3D printing has revolutionized manufacturing, enabling the creation of intricate shapes and structures. However, when it comes to printing ceramics using lasers, the process becomes more challenging. Researchers at the Swiss Light Source (SLS) and the Paul Scherrer Institute (PSI) have broken new ground by capturing 3D insights into this complex manufacturing process through tomography, shedding light on the microscopic intricacies and offering potential for technology enhancement.
Traditional 3D printing, particularly in aerospace, automotive, and medical industries, relies on laser-based powder bed fusion (LPBF). LPBF involves layering fine powder on a substrate and melting it with a laser to form the desired shape, repeated layer by layer. While 2D X-ray images have been used to study the process, the PSI researchers wanted to delve deeper and visualize it in 3D.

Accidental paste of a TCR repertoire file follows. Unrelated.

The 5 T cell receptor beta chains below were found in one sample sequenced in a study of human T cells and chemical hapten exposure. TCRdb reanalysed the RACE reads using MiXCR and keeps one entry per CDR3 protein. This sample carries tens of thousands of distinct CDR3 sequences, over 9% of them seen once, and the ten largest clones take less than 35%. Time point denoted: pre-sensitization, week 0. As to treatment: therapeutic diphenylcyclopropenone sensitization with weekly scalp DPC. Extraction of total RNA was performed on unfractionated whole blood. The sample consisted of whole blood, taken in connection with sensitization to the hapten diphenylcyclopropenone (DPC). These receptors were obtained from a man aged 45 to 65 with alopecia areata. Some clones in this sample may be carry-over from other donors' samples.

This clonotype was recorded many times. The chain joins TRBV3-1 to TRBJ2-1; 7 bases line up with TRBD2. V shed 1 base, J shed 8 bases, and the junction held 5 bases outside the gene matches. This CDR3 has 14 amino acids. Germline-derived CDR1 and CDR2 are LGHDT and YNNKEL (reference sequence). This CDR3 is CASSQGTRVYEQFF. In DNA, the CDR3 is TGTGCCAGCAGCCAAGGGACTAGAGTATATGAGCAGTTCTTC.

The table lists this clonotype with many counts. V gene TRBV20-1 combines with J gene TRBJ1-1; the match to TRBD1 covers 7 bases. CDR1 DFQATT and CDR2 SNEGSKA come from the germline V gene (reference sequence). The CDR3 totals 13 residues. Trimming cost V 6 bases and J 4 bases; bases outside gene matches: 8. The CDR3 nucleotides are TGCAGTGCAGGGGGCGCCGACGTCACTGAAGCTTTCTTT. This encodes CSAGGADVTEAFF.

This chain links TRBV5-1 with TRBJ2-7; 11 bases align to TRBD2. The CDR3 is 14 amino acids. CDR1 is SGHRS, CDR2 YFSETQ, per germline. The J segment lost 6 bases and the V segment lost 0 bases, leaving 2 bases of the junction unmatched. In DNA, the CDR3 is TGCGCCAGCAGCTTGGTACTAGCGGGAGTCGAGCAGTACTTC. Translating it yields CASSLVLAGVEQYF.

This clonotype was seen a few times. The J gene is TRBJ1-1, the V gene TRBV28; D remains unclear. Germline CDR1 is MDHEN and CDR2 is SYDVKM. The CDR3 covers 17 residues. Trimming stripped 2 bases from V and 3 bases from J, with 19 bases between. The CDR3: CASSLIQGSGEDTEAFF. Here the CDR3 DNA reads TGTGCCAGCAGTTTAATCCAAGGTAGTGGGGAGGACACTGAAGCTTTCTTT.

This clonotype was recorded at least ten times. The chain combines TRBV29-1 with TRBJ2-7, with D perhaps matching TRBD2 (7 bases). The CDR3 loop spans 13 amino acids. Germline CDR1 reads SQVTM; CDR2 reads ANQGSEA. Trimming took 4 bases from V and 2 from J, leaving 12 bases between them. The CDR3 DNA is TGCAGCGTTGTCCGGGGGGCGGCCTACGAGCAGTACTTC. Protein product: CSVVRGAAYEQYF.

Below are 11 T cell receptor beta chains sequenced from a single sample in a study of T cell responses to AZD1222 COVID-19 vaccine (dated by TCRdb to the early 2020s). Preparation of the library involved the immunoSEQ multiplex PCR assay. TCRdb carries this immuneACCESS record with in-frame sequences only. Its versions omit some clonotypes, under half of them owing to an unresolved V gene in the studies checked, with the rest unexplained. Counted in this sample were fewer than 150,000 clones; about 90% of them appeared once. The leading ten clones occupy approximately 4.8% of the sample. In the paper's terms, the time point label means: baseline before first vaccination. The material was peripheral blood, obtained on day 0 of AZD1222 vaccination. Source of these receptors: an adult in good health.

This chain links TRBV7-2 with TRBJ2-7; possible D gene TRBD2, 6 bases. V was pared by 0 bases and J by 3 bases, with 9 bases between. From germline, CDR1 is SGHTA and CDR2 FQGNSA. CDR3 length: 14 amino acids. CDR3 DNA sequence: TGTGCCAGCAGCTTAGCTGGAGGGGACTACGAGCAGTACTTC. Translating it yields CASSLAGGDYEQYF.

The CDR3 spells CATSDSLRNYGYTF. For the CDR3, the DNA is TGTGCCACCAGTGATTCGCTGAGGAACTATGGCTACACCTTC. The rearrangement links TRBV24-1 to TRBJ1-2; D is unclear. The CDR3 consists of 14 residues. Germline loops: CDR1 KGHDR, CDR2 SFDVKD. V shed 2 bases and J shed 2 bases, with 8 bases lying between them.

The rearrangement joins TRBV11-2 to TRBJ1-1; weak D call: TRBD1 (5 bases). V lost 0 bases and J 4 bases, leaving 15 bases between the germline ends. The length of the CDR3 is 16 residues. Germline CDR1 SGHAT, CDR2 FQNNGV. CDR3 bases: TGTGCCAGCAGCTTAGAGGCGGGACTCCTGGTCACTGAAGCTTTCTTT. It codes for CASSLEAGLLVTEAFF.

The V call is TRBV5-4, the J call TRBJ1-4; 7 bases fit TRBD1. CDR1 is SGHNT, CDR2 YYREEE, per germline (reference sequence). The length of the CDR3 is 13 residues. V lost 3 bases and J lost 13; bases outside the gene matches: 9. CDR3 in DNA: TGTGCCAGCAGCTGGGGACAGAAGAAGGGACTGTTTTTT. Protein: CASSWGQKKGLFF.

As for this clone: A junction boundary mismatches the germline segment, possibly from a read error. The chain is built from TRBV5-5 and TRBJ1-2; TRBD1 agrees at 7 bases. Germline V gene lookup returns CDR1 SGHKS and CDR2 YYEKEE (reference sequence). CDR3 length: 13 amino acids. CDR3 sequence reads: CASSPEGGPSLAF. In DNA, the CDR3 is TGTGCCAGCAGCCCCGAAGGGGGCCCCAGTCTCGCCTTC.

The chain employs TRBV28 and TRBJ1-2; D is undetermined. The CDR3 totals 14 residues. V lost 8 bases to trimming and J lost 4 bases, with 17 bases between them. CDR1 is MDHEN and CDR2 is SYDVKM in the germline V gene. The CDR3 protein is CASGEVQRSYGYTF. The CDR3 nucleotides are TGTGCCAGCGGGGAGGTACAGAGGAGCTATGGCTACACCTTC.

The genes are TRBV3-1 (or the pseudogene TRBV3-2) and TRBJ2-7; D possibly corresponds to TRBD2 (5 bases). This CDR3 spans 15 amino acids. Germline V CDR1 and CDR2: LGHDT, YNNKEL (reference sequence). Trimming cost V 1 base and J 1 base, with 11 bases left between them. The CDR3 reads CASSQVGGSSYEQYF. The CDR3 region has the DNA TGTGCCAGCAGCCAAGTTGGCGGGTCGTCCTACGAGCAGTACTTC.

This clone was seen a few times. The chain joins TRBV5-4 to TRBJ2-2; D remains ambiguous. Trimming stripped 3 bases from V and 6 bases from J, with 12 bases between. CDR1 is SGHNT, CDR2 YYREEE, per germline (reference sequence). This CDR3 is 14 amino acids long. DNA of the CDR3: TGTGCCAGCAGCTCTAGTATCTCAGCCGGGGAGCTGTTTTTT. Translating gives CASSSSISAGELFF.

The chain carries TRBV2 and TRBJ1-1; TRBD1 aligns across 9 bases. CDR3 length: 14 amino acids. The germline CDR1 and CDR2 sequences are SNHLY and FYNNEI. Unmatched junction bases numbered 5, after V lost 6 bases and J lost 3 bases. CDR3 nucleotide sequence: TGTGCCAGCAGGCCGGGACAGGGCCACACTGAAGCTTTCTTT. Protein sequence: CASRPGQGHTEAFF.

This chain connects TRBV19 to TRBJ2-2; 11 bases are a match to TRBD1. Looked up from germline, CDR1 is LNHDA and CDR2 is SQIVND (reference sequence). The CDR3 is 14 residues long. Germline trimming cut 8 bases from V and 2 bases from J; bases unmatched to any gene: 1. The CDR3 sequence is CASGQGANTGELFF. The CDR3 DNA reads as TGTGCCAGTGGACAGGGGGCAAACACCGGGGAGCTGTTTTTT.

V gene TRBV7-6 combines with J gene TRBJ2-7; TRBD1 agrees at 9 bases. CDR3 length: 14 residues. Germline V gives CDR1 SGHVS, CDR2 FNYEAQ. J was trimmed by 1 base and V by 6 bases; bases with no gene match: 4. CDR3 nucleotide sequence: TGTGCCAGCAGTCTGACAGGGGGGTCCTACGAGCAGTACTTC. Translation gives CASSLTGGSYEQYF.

Their breakthrough involved using aluminum oxide, a hard and brittle ceramic material. Overcoming the challenges of rapid rotation and preventing material dispersion, they successfully tracked the printing process in 3D. They used a high-speed camera and microscope to capture 100 3D images per second, revealing the surprising behavior of the melt pool.
The researchers’ approach also allowed them to observe the formation of pores and hollows as the material solidified, crucial for future applications. The findings hold promise for improving LPBF technology, though practical applications may be some way off.
As the institute’s machine undergoes upgrades, the capabilities for studying denser materials with higher resolution will expand, further advancing LPBF technology.
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